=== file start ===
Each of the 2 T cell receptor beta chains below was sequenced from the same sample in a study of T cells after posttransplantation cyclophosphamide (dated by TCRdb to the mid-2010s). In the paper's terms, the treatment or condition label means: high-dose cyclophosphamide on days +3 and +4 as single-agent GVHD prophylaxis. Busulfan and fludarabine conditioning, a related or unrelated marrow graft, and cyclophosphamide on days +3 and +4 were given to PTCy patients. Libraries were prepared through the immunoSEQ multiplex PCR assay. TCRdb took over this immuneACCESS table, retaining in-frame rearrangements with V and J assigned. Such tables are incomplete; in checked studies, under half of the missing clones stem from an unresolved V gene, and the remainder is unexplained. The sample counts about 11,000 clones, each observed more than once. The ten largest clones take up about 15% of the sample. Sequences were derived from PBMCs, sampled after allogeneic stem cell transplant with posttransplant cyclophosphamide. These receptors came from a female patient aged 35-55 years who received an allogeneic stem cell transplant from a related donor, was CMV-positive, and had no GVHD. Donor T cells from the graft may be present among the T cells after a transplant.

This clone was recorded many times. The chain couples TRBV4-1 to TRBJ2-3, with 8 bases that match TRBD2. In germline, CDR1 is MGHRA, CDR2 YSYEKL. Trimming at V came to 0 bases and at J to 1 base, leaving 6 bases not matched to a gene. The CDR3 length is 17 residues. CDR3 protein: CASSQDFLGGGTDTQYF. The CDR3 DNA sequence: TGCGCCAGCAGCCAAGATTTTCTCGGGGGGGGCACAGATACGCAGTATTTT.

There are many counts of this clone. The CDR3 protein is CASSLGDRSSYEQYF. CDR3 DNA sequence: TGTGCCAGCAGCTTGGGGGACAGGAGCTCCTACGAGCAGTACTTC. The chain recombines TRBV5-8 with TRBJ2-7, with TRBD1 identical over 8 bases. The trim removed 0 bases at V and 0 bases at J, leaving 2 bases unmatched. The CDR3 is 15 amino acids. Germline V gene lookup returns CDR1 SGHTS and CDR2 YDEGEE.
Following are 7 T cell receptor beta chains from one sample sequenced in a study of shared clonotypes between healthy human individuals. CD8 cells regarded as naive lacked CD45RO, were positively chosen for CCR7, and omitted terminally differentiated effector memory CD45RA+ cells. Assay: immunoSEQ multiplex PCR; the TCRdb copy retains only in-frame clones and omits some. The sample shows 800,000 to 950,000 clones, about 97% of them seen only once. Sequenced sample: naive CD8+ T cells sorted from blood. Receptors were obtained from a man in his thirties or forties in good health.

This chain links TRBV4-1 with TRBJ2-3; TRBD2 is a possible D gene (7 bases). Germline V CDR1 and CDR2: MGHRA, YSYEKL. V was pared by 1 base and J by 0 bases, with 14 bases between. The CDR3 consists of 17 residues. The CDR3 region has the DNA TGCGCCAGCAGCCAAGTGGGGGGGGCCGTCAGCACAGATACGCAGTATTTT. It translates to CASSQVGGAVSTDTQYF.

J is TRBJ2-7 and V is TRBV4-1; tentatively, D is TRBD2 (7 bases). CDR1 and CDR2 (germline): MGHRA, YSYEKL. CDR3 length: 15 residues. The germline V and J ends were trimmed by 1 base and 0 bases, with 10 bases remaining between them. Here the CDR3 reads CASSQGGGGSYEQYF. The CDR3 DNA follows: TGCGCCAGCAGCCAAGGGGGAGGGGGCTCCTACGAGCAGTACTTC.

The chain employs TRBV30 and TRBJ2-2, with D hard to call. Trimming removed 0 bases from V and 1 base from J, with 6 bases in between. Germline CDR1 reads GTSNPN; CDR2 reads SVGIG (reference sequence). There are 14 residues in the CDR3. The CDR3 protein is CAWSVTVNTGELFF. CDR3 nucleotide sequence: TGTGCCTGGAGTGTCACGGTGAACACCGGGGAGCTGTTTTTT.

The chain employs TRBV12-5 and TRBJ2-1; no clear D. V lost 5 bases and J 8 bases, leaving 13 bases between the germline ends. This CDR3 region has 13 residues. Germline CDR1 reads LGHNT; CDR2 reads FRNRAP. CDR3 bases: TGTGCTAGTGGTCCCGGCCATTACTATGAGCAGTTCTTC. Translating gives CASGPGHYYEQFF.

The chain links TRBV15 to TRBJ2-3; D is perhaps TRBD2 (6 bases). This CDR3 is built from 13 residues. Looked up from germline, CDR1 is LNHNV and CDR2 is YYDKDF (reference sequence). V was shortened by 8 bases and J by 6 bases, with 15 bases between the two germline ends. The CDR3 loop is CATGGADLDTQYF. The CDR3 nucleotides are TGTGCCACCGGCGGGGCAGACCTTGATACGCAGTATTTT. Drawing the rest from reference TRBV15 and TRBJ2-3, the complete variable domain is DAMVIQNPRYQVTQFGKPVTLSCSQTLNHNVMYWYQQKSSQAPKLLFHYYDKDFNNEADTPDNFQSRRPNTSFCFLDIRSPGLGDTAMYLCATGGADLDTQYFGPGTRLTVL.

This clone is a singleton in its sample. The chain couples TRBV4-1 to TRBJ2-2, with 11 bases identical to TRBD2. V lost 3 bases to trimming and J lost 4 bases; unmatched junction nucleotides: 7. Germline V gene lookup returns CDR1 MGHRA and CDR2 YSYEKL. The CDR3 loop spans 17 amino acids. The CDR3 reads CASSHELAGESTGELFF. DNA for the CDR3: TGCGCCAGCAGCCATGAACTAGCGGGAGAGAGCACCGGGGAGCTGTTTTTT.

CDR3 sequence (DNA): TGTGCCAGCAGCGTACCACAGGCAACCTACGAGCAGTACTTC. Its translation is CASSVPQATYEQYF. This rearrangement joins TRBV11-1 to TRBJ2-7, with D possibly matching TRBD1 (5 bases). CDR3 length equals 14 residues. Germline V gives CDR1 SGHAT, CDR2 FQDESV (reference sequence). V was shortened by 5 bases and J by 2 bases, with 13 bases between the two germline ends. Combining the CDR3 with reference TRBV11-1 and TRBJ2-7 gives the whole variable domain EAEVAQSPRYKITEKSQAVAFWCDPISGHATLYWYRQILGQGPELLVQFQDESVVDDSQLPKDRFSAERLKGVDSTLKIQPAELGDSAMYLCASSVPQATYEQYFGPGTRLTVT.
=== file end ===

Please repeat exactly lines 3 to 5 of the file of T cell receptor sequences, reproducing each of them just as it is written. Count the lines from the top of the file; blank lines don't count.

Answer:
There are many counts of this clone. The CDR3 protein is CASSLGDRSSYEQYF. CDR3 DNA sequence: TGTGCCAGCAGCTTGGGGGACAGGAGCTCCTACGAGCAGTACTTC. The chain recombines TRBV5-8 with TRBJ2-7, with TRBD1 identical over 8 bases. The trim removed 0 bases at V and 0 bases at J, leaving 2 bases unmatched. The CDR3 is 15 amino acids. Germline V gene lookup returns CDR1 SGHTS and CDR2 YDEGEE.
Following are 7 T cell receptor beta chains from one sample sequenced in a study of shared clonotypes between healthy human individuals. CD8 cells regarded as naive lacked CD45RO, were positively chosen for CCR7, and omitted terminally differentiated effector memory CD45RA+ cells. Assay: immunoSEQ multiplex PCR; the TCRdb copy retains only in-frame clones and omits some. The sample shows 800,000 to 950,000 clones, about 97% of them seen only once. Sequenced sample: naive CD8+ T cells sorted from blood. Receptors were obtained from a man in his thirties or forties in good health.

This chain links TRBV4-1 with TRBJ2-3; TRBD2 is a possible D gene (7 bases). Germline V CDR1 and CDR2: MGHRA, YSYEKL. V was pared by 1 base and J by 0 bases, with 14 bases between. The CDR3 consists of 17 residues. The CDR3 region has the DNA TGCGCCAGCAGCCAAGTGGGGGGGGCCGTCAGCACAGATACGCAGTATTTT. It translates to CASSQVGGAVSTDTQYF.